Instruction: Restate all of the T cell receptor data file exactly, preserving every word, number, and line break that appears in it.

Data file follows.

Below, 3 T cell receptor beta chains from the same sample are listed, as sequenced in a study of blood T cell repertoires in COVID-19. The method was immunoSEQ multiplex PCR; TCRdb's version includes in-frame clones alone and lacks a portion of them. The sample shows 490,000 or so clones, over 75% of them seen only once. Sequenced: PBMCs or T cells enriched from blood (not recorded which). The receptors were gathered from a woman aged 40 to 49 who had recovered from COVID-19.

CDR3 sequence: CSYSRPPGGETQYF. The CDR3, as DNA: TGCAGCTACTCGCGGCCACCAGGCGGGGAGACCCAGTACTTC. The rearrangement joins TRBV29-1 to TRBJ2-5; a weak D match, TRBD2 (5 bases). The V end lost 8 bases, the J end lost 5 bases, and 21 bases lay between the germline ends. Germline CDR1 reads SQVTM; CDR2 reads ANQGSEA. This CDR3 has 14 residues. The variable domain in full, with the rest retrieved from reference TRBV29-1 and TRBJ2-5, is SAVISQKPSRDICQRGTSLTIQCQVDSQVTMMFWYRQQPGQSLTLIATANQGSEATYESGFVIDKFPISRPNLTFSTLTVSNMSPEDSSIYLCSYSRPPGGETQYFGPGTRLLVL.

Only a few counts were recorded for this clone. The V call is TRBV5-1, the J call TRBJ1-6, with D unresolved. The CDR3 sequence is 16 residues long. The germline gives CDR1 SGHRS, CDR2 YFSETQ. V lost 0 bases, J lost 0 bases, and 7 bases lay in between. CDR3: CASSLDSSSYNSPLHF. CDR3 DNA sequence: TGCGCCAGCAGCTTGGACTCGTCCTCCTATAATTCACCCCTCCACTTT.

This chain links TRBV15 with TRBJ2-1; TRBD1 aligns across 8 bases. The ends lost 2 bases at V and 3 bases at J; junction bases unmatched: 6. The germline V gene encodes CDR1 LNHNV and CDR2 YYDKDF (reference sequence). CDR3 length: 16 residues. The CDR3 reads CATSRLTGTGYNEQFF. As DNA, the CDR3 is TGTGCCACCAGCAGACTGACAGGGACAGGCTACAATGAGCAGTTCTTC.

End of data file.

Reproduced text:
Below, 3 T cell receptor beta chains from the same sample are listed, as sequenced in a study of blood T cell repertoires in COVID-19. The method was immunoSEQ multiplex PCR; TCRdb's version includes in-frame clones alone and lacks a portion of them. The sample shows 490,000 or so clones, over 75% of them seen only once. Sequenced: PBMCs or T cells enriched from blood (not recorded which). The receptors were gathered from a woman aged 40 to 49 who had recovered from COVID-19.

CDR3 sequence: CSYSRPPGGETQYF. The CDR3, as DNA: TGCAGCTACTCGCGGCCACCAGGCGGGGAGACCCAGTACTTC. The rearrangement joins TRBV29-1 to TRBJ2-5; a weak D match, TRBD2 (5 bases). The V end lost 8 bases, the J end lost 5 bases, and 21 bases lay between the germline ends. Germline CDR1 reads SQVTM; CDR2 reads ANQGSEA. This CDR3 has 14 residues. The variable domain in full, with the rest retrieved from reference TRBV29-1 and TRBJ2-5, is SAVISQKPSRDICQRGTSLTIQCQVDSQVTMMFWYRQQPGQSLTLIATANQGSEATYESGFVIDKFPISRPNLTFSTLTVSNMSPEDSSIYLCSYSRPPGGETQYFGPGTRLLVL.

Only a few counts were recorded for this clone. The V call is TRBV5-1, the J call TRBJ1-6, with D unresolved. The CDR3 sequence is 16 residues long. The germline gives CDR1 SGHRS, CDR2 YFSETQ. V lost 0 bases, J lost 0 bases, and 7 bases lay in between. CDR3: CASSLDSSSYNSPLHF. CDR3 DNA sequence: TGCGCCAGCAGCTTGGACTCGTCCTCCTATAATTCACCCCTCCACTTT.

This chain links TRBV15 with TRBJ2-1; TRBD1 aligns across 8 bases. The ends lost 2 bases at V and 3 bases at J; junction bases unmatched: 6. The germline V gene encodes CDR1 LNHNV and CDR2 YYDKDF (reference sequence). CDR3 length: 16 residues. The CDR3 reads CATSRLTGTGYNEQFF. As DNA, the CDR3 is TGTGCCACCAGCAGACTGACAGGGACAGGCTACAATGAGCAGTTCTTC.